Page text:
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Trials

, 21:39 | Cite as

Response to the Letter on: “An analysis of deficiencies in the data of interventional drug trials registered with Clinical Trials Registry – India”

  • Mounika Pillamarapu
  • Abhilash Mohan
  • Gayatri SaberwalEmail author
Open Access
Letter
  • 127 Downloads

Dear Editor,

Thank you for giving us a chance to respond to the Letter by Moulik et al [1].

Our analysis was not an effort at finger-pointing and holding the managers of CTRI to account. It was merely an effort to point to some of the lacunae in the data (and to show an appreciation of the improvement in the data over the years). Similar analyses also have been done on the data hosted by ClinicalTrials.gov, by various groups, including the managers of that database. The authors of the Letter note that, “For any change in a field (even for an obvious error), the CTRI can only send a request (not enforce) to the registrant to update records.” This point is well taken. The CTRI staff have our complete sympathy.

The following individual points were raised in the Letter:
  1. 1.

    “We submit that the application of only automated analysis on registered trial data is likely to lead to errors in interpretation.” We agree. We have made seven specific recommendations, which we stated would prevent various errors. Perhaps a better wording would have been that they would go a long way to prevent these errors.

     
  2. 2.

    Table 1: The authors of the letter aver that of the 22 trials, only two are foreign (although we had stated that three are). Is it not illogical that trials from which “India” is removed as a country of recruitment still list several sites in India (see, for example, the first two trials in Table 1, that is, CTRI/2007/091/000042 and CTRI/2012/02/002443)? These are the kinds of data that led to the errors that we noted.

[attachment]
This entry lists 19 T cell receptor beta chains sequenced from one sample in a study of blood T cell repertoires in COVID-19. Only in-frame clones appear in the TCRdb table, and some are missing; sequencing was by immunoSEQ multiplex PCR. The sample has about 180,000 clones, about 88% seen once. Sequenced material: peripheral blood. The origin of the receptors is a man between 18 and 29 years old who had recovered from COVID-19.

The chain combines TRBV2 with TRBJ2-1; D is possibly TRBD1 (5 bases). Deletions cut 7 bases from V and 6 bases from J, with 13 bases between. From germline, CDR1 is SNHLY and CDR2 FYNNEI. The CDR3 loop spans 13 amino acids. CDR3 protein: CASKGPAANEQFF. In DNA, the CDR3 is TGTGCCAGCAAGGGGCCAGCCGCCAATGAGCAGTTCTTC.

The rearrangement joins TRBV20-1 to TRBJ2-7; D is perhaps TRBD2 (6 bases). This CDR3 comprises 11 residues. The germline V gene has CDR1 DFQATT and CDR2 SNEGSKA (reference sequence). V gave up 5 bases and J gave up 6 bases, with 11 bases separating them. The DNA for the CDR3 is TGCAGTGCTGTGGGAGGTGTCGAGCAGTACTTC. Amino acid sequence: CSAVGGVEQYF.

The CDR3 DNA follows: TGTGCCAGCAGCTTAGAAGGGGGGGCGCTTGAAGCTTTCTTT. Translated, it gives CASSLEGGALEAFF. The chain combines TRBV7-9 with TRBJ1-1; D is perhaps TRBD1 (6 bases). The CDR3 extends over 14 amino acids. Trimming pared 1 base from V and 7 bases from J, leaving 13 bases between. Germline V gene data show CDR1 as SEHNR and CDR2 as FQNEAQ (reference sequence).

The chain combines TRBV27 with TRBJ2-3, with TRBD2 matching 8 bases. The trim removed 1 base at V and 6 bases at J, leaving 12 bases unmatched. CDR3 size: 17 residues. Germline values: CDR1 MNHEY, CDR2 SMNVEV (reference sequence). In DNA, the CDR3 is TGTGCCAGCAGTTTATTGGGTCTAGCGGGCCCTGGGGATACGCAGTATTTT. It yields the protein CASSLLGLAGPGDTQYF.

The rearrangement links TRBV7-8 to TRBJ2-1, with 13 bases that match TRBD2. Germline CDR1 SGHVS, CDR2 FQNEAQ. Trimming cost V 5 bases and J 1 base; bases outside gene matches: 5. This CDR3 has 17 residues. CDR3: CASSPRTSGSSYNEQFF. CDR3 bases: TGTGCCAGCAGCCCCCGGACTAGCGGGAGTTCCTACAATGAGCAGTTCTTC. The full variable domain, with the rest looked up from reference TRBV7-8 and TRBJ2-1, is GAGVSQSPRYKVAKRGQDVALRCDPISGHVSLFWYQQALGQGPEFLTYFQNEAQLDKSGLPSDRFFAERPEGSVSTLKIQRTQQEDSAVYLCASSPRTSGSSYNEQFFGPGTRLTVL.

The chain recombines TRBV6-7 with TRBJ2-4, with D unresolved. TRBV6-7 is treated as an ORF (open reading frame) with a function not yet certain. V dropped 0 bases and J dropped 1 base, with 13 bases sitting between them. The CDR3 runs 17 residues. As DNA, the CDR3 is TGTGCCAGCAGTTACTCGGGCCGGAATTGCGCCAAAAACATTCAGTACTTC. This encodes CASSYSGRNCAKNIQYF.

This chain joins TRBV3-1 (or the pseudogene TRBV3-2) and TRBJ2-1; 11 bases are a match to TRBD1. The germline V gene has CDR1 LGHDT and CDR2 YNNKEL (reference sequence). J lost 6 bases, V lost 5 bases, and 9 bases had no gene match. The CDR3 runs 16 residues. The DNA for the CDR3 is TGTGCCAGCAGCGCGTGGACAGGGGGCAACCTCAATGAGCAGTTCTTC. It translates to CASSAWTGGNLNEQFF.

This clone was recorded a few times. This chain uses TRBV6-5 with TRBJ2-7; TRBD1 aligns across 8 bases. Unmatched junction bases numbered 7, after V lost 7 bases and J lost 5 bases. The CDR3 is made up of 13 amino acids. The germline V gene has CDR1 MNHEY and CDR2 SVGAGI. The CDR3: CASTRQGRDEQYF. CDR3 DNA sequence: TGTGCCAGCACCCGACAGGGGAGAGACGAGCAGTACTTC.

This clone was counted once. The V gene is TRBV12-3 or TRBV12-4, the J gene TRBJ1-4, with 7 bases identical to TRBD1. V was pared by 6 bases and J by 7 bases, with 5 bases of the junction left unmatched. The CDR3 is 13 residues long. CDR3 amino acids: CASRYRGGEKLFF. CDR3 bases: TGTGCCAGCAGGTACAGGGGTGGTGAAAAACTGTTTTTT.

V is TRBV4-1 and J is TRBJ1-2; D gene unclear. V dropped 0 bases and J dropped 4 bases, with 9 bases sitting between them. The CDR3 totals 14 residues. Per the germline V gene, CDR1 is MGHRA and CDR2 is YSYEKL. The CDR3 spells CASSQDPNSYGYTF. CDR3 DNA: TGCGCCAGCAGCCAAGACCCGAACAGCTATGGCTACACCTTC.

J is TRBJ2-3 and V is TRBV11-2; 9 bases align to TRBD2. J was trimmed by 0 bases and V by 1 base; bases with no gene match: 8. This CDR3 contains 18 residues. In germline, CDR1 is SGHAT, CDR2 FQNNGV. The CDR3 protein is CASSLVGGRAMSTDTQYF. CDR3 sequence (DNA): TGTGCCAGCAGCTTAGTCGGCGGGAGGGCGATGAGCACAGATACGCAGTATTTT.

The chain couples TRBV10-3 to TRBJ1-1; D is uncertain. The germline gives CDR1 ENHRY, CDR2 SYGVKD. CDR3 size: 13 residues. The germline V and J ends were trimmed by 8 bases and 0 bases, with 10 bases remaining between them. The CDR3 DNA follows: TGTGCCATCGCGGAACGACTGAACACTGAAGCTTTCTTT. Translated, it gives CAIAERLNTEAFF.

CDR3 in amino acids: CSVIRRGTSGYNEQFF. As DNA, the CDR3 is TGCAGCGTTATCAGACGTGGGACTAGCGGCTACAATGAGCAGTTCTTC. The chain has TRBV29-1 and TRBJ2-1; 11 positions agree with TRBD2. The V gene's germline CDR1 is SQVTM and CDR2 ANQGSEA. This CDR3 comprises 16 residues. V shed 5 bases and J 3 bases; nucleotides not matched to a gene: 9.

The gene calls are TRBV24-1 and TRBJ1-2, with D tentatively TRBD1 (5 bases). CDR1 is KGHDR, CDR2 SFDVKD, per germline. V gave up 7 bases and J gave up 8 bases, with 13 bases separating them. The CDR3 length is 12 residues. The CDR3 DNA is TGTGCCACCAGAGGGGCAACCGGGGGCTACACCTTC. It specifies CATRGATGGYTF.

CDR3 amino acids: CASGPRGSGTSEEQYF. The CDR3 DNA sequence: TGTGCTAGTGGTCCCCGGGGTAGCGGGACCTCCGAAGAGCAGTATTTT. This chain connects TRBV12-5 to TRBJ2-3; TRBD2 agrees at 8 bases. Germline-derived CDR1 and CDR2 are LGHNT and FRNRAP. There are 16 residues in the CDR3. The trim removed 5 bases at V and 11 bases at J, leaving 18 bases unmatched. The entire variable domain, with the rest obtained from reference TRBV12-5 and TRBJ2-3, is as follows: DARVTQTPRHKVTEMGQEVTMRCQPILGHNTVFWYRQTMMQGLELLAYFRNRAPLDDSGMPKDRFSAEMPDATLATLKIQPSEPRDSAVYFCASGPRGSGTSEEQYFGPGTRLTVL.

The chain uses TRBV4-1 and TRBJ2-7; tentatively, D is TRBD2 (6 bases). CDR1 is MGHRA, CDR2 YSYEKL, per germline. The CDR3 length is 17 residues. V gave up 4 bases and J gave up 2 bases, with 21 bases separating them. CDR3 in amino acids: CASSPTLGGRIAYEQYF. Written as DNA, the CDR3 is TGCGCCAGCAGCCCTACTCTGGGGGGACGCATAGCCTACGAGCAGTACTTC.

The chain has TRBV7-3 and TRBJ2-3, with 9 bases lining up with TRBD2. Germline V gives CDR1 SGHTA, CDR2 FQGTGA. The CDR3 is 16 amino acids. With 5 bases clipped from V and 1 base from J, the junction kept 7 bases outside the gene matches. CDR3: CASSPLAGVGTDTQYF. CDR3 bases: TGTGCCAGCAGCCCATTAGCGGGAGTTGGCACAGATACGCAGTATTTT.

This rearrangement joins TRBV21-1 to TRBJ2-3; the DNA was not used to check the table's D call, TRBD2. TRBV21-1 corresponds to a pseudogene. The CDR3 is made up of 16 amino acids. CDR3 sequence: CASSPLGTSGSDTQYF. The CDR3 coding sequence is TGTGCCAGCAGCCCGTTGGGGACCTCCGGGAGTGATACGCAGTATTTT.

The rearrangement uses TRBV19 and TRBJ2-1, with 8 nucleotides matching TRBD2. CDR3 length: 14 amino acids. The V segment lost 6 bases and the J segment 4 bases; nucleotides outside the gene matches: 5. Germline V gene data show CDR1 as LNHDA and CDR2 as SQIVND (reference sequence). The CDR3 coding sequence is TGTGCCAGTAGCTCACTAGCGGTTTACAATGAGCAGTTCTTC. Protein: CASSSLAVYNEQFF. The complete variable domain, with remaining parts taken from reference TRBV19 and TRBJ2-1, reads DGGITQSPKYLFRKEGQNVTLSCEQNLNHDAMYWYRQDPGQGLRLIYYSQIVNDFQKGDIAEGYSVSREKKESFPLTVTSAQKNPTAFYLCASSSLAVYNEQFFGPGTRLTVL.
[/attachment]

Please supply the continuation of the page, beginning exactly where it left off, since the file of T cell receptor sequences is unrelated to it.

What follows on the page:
3. 3.

    “...most of the reported “deficiencies” in the article are also likely because of inadequate understanding and misconceptions regarding CTRI data, some of which are highlighted below.”

    We believe the authors are generalizing from the point above (where, in any case, we have stated the problem with the data). We vigorously deny such generalisation. Our methodology is completely transparent, and two reviewers cleared the manuscript. In a 17-page article, with a large number of very detailed supplementary files, we highlighted 16 categories of problems with the data, aside from two other issues. The authors of the Letter have identified no major problems with the work, largely noting where the wording could have been better. We stand by all the analyses not clarified in this response, within the limits of the programs that we have used.

     
  4. 4.

    “However, a mismatch in the number of sites with ethics approval can be observed because the number of sites in a multicentre trial is a dynamic field, with sites being added and removed over the course of a study.” It is possible that the numbers may be discrepant for this reason. We simply reported on the numbers that we encountered. Remedial measures for displaying more accurate data may be useful.

     
  5. 5.

    “With regard to missing data, we would like to reiterate that the CTRI software was revised in March 2011, whereupon several new drop-down lists were included. Hence, trials registered prior (1650 registrations) to this revision had missing data for several fields.” In several places in the Discussion, we have made statements such as “In examining error rates over time, it was clear that either registrants have become more careful in providing this data, or registry staff have checked this field more carefully before accepting a trial.” The sharply declining error rates in recent years are testament to the efforts put in by the managers of CTRI, which we have acknowledged.

     
  6. 6.

    “Regarding principal investigator fields, the authors have noted that 5% of Indian trials and 40% of global trials did not report PI details. As in ClinicalTrials.gov, this field is not a compulsory field in the CTRI because it is over and above the dataset items specified by the WHO and, hence, should not be counted as an error.” This point is well taken. Perhaps it could have been called a “discrepant point”, instead of an “error”, including the reason for it, for those who wish to use the data.

     
  7. 7.